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Roots Architecture Workshop 2012 at WOMAD

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Architecture meets world music as NGOs inspire humanitarian design


Footprint recently joined Roots Architecture for some practical building experience at the World of Music, Arts and Dance Festival at Charlton Park in Wiltshire. A collaboration between Fourth Door Review and tangentfield, RAW, now in its third year, celebrates the work of architects, engineers, builders and craftspeople with a strong focus on humanitarian design.


Music from the open mic stage draws visitors into a sheltered workshop area, where the sounds of sawing and lively conversation take over. This year’s brief of ‘The City’ quickly translated into a sprawling metropolis of canvas, sticks and bamboo, gearing up towards the Sunday night exhibition, when the structures morph into performance stages.

Super Bolt’s Centralian Citizens, a drama workshop on the theme of displacement, brought the making process to life, while pedal power, lighting and moving parts continued to draw in the crowd.


RAW has become a platform for its participants - this year including architecture students, set designers, anthropologists and insectologists - to gain confidence through making, providing the opportunity to work with specialists in fields in which they are interested. This relationship is mutually beneficial, with team leaders gaining experience of working collaboratively for a client just meters away.

This year’s contributors represented a variety of NGOs working with communities in the UK and internationally in poverty and disaster-stricken areas, combined with local expertise in specific material construction; see full listing below.


The concept of RAW evolved from the organisers’ frustration with the commodification of buildings and therefore disempowerment of their occupants. They argue even DIY has become tightly controlled, with the UK losing essential making skills and the joy of experimentation. RAW aims to encourage participants and spectators to step out of their comfort zone and enjoy creating.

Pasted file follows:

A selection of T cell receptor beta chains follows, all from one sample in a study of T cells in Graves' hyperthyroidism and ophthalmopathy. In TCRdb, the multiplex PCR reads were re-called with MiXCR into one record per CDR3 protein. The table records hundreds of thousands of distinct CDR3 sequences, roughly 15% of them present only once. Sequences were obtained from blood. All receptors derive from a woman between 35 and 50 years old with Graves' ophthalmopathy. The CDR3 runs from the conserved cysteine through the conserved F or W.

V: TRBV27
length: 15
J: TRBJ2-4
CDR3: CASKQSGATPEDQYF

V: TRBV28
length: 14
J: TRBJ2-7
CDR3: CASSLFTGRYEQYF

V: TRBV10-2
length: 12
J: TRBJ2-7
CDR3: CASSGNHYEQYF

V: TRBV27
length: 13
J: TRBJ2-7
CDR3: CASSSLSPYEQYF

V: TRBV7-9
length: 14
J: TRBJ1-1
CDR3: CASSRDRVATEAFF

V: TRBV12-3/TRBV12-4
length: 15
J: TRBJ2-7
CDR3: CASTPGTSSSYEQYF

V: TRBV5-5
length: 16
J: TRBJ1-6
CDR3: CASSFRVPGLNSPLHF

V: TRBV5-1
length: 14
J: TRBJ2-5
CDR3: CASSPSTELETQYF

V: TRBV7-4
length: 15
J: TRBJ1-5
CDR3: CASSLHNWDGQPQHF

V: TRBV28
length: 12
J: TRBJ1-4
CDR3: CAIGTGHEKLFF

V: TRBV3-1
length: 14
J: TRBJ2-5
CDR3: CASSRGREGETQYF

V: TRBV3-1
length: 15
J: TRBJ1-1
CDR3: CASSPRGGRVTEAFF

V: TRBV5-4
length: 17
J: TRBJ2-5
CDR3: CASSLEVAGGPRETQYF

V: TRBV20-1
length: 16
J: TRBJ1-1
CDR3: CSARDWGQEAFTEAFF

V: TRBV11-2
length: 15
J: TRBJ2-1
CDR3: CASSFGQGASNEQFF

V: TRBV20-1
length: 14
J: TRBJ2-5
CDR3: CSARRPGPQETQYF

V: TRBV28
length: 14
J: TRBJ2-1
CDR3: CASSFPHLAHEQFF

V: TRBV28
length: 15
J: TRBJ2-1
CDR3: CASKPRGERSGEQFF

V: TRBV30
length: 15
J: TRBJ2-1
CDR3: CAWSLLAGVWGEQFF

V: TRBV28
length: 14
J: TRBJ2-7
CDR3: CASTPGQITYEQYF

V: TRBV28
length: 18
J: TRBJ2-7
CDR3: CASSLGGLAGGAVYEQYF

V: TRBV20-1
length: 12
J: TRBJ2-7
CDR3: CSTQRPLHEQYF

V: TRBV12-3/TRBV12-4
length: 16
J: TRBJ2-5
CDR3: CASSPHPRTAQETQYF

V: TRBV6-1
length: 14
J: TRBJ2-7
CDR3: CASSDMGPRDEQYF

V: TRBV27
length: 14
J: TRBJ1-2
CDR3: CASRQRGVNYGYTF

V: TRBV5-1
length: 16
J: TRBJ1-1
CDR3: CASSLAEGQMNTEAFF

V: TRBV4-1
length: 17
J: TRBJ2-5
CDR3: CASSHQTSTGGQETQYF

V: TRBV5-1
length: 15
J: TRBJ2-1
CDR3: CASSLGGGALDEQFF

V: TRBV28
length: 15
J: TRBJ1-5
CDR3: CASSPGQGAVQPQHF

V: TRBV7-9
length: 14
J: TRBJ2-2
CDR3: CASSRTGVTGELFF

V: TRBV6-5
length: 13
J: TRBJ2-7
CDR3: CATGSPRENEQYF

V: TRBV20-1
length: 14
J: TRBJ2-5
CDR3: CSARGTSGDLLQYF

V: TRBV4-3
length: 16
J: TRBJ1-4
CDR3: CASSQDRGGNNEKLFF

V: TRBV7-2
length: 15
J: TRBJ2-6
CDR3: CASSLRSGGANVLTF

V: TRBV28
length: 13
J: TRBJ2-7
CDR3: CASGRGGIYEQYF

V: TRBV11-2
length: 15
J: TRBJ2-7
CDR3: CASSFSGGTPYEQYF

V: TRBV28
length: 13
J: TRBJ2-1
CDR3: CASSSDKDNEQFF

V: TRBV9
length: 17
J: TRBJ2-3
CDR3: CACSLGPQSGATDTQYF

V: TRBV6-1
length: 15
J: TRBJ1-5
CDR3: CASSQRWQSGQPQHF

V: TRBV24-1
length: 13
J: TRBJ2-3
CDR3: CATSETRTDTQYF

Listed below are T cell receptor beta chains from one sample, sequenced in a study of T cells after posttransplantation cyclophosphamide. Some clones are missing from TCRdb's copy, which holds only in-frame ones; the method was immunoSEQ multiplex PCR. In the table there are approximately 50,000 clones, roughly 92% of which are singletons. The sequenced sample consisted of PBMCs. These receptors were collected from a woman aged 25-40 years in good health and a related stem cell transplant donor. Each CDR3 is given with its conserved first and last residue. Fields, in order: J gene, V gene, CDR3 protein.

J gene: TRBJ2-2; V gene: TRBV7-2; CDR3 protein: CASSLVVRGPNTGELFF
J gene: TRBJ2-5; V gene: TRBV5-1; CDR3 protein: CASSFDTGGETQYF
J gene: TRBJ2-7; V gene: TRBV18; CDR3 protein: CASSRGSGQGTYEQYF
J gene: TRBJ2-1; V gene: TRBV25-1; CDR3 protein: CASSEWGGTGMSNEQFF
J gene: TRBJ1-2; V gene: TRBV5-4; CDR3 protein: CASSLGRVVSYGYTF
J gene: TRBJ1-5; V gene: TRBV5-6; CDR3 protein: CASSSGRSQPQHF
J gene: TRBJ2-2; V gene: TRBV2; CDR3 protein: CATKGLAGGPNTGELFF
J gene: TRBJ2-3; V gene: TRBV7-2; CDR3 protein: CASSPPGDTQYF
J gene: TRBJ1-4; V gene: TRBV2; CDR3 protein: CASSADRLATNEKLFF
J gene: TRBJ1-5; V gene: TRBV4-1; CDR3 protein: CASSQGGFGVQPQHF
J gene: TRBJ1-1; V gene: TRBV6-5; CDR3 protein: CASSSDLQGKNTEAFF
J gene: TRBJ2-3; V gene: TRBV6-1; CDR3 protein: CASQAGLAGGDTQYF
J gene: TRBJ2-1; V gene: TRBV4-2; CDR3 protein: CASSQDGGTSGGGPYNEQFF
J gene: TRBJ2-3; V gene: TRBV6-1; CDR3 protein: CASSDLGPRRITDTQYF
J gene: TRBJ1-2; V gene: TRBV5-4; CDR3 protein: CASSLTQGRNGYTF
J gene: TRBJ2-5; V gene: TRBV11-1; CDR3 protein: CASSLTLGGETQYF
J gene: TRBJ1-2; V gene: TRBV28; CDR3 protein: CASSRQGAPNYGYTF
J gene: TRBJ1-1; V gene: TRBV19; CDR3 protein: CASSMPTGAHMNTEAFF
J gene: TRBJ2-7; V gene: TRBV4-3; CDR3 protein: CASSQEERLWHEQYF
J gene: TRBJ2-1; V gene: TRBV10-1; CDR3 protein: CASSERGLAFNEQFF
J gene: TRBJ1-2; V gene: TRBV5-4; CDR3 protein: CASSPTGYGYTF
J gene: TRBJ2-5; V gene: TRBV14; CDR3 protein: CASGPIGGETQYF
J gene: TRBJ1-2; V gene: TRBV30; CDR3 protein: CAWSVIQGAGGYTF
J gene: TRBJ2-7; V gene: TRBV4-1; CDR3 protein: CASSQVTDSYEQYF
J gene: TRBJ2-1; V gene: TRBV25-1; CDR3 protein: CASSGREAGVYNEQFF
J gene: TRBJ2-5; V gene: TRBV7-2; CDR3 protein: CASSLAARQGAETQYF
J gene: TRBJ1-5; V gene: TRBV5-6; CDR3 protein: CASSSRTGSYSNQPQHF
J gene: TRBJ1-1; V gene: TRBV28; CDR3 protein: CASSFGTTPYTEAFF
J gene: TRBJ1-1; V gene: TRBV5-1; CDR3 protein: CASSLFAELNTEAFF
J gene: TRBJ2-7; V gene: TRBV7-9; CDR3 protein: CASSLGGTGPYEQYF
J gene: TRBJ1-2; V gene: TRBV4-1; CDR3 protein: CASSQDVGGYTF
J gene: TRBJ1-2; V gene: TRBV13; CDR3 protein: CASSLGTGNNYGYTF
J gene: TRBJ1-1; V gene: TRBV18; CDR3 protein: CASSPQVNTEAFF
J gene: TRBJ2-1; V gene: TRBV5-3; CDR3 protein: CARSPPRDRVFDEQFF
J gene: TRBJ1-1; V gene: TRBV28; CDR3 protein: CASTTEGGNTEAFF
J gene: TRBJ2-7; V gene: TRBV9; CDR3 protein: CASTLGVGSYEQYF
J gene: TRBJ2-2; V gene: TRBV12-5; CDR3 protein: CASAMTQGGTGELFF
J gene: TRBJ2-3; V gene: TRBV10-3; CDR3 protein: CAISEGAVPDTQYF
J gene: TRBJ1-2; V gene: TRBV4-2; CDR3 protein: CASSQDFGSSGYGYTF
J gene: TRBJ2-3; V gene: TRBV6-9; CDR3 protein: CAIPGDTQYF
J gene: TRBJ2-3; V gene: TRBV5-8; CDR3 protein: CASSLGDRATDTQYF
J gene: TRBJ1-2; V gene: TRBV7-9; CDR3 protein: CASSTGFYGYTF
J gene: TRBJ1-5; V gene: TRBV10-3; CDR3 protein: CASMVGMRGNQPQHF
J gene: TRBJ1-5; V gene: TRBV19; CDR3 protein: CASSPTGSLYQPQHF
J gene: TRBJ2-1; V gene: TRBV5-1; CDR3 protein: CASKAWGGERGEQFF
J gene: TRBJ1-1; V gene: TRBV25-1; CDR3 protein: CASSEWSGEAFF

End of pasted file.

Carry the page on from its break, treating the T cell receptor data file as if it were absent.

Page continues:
Festival goers are provided with a window into a world they might have not known existed in the UK, perhaps their first experience of what architects do. An air of optimism pervaded the weekend, with many onlookers expressing a desire to get involved and voicing a real can-do attitude.


A team briefing on Thursday before the workshop began organised participants into four groups, each assigned a different conceptual area of the City in which to work. The organisation of the project into one big structure rather than four individual polished objects as in previous years encouraged ad-hoc additions, dialogue and skill sharing between the participants, while giving more visibility to the project within WOMAD.


This approach promoted improvisation and design from found materials, ideas which relate to the international relief work in which many team leaders have been involved. Looking, listening, prototyping and testing are all skills to be taken from the workshop. Materials and components were re-used from RAW 2011 or sourced from Charlton Park itself.


Footprint joined the bamboo team and Workshop to create a series of screens, creating a route through part of the site. Bamboo sticks were rammed into the ground and bent, to be then fixed with bicycle inner tube at junctions. This passageway was lit at night, with revolving lights and candles casting shadows on the screens.

RAW engages by posing the question, what is the minimum needed to define place, while working within your means?



Performance underpinned this year’s workshop. The idea of ‘play’ is to break down pre-constructed hierarchies and provide an opportunity for everyone to voice their opinion, a key tool among community relief groups.


Exhibition boards, leaflets and conversation provided information to the public, making an explicit connection between humanitarian design and world music culture, while promoting architecture within the UK music festival context.



In the future, Tangentfield aims to widen its audience and branch off into more semi-permenant and lasting structures, while retaining the same humanitarian approach and attitude to design.


2012 team leaders:

- Architecture for Humanity (UK)
Katherine McNiel, Alasdair Dixon

- Architecture Sans Frontieres (UK)
Sophie Morley, Benjamin Powell

- Article 25
Zoe Watson, Ralph Buschow

- Workshop
Alex Furunes, Ivar Tutturen, Clem Blakemore

Charley Brentnall

Jack Everett

Gavin Knowles, Ralph Pelly, Margret Cooke, Grant Stratton, Paul Jaquin

Maria Askew, Frode Gjerløw, Simon Maeder

Sue Pearce

Materials provided by: Wiltshire Wood Recycling

Bristol Wood Recycling Project: http://www.bwrp.org.uk/

Photographs from the evening performances:






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